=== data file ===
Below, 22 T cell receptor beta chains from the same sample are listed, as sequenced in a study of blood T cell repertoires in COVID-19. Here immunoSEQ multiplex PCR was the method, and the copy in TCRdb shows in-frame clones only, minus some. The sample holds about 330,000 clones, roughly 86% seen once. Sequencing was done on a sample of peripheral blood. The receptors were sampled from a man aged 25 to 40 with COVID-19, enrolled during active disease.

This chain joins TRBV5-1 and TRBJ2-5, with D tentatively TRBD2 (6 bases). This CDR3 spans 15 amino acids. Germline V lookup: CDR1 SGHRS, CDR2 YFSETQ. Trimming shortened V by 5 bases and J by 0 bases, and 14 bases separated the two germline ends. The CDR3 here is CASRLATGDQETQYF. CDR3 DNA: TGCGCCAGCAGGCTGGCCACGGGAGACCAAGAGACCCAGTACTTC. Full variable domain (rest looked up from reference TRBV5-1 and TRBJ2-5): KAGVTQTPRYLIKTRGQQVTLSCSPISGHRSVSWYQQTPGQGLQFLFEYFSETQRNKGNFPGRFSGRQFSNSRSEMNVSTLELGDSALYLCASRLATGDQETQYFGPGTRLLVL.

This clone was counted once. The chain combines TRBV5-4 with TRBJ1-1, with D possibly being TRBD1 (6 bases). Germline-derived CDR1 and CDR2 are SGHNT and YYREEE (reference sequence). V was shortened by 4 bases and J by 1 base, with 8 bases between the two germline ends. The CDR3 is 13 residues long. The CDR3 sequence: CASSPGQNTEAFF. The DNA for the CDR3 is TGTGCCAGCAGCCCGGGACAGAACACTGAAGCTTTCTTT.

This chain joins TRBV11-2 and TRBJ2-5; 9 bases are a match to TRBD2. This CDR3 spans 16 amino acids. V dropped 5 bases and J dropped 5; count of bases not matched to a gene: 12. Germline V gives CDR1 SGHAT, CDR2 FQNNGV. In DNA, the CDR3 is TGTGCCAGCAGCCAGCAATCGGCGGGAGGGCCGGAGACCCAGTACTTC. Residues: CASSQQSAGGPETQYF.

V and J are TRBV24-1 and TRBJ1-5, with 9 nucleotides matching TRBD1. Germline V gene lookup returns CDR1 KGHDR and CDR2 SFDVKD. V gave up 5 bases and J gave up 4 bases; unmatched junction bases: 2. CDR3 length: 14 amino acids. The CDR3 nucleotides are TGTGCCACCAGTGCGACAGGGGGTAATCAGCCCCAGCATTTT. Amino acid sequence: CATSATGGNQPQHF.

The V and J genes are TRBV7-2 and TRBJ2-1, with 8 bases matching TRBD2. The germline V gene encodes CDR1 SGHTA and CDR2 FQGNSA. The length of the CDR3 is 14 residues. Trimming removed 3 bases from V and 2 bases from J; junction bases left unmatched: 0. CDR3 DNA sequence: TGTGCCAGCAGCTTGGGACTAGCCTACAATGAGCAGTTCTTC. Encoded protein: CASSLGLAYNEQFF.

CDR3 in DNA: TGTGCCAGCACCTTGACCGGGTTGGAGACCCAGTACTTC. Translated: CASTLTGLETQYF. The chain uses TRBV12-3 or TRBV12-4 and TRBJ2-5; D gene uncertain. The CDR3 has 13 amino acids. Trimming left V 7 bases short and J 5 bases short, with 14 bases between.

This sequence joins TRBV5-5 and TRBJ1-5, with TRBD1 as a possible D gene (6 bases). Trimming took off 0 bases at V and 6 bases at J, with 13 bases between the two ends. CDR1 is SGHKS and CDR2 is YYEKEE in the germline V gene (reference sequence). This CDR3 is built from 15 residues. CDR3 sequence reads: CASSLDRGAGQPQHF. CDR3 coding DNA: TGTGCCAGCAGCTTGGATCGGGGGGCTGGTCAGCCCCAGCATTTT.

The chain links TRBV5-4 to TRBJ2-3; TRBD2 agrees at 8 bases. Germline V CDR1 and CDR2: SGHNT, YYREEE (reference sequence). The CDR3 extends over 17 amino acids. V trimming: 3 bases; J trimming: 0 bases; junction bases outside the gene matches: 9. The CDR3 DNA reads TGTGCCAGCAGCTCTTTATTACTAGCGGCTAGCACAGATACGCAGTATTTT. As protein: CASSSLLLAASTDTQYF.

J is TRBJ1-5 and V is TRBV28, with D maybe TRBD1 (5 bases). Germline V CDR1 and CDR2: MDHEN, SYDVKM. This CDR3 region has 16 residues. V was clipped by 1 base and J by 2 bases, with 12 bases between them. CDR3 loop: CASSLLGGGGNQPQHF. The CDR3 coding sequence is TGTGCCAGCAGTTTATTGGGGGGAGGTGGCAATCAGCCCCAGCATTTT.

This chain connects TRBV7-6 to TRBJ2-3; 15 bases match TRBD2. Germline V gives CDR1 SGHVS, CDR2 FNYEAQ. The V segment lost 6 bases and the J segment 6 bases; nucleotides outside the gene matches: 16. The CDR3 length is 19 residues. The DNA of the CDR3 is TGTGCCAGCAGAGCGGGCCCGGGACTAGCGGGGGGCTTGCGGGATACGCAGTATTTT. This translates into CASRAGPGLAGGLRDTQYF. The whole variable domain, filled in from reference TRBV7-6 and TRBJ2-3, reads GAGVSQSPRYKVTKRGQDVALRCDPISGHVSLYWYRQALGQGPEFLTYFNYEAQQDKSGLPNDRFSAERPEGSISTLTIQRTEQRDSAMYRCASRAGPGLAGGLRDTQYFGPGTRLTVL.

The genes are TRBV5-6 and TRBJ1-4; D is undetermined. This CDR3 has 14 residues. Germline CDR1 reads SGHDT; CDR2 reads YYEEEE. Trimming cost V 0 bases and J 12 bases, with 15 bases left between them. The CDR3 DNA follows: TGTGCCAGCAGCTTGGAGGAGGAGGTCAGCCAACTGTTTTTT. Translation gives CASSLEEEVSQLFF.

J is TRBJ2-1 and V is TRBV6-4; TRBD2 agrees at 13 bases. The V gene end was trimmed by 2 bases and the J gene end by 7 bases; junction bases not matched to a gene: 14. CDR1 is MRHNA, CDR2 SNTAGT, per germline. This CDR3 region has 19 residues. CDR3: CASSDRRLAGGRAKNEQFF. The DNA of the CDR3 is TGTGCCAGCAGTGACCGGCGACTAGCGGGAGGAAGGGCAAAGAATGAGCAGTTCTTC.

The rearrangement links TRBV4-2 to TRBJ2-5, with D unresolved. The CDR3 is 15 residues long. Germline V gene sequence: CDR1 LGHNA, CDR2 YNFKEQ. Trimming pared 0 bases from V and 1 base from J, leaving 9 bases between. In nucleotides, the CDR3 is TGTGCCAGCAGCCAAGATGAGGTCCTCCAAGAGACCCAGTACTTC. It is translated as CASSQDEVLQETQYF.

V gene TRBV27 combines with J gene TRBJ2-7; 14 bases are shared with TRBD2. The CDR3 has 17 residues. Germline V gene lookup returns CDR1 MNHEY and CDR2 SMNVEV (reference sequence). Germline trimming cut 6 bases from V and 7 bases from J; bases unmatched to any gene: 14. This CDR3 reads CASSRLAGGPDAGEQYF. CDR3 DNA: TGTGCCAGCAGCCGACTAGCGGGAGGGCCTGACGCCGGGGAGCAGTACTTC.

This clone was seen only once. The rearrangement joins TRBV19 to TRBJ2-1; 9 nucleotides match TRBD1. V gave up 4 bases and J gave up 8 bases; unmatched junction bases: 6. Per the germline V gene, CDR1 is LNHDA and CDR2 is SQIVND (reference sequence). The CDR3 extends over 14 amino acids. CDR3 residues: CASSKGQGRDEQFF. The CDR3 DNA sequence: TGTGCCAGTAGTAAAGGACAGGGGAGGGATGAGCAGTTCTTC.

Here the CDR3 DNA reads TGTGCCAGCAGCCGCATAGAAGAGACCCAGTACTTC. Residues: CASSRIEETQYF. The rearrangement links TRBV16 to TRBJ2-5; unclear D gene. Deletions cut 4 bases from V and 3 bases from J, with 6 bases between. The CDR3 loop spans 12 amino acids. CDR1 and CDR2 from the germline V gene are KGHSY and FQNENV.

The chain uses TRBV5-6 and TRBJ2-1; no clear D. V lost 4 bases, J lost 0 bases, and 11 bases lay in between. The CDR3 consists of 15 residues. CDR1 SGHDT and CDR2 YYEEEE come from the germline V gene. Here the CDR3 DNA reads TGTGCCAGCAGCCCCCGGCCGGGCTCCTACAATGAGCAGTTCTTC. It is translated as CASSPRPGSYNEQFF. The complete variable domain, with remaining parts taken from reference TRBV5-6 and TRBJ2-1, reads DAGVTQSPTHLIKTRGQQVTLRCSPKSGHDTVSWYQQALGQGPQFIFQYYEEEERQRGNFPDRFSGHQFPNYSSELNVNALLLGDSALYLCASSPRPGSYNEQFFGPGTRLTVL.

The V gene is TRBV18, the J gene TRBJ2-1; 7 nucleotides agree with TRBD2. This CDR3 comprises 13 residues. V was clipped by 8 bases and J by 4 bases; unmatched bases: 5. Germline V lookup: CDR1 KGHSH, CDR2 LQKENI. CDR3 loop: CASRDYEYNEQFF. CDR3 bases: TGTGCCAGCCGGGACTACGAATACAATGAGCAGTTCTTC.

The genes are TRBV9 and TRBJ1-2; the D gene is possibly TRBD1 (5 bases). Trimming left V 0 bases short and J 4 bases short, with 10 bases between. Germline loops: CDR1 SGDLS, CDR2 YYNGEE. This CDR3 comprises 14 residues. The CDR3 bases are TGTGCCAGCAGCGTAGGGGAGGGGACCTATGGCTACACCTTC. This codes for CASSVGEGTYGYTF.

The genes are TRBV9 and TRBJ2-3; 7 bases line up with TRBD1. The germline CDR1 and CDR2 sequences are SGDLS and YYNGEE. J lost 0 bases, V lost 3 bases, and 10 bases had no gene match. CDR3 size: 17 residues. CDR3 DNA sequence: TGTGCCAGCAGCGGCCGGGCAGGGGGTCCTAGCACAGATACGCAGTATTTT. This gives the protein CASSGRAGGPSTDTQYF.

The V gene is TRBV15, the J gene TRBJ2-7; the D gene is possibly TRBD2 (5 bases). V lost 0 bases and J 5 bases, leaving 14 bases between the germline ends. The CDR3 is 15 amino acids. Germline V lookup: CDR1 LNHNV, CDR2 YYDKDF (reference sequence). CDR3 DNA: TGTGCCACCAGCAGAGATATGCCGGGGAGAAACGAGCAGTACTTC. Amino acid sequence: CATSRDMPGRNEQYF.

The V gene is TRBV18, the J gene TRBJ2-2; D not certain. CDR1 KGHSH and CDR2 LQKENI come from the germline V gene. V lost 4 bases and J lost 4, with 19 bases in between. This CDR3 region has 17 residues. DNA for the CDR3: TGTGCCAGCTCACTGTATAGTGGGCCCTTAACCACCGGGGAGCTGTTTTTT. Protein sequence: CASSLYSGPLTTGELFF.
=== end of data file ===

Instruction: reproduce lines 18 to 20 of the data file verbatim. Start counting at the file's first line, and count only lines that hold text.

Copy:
The chain uses TRBV5-6 and TRBJ2-1; no clear D. V lost 4 bases, J lost 0 bases, and 11 bases lay in between. The CDR3 consists of 15 residues. CDR1 SGHDT and CDR2 YYEEEE come from the germline V gene. Here the CDR3 DNA reads TGTGCCAGCAGCCCCCGGCCGGGCTCCTACAATGAGCAGTTCTTC. It is translated as CASSPRPGSYNEQFF. The complete variable domain, with remaining parts taken from reference TRBV5-6 and TRBJ2-1, reads DAGVTQSPTHLIKTRGQQVTLRCSPKSGHDTVSWYQQALGQGPQFIFQYYEEEERQRGNFPDRFSGHQFPNYSSELNVNALLLGDSALYLCASSPRPGSYNEQFFGPGTRLTVL.

The V gene is TRBV18, the J gene TRBJ2-1; 7 nucleotides agree with TRBD2. This CDR3 comprises 13 residues. V was clipped by 8 bases and J by 4 bases; unmatched bases: 5. Germline V lookup: CDR1 KGHSH, CDR2 LQKENI. CDR3 loop: CASRDYEYNEQFF. CDR3 bases: TGTGCCAGCCGGGACTACGAATACAATGAGCAGTTCTTC.

The genes are TRBV9 and TRBJ1-2; the D gene is possibly TRBD1 (5 bases). Trimming left V 0 bases short and J 4 bases short, with 10 bases between. Germline loops: CDR1 SGDLS, CDR2 YYNGEE. This CDR3 comprises 14 residues. The CDR3 bases are TGTGCCAGCAGCGTAGGGGAGGGGACCTATGGCTACACCTTC. This codes for CASSVGEGTYGYTF.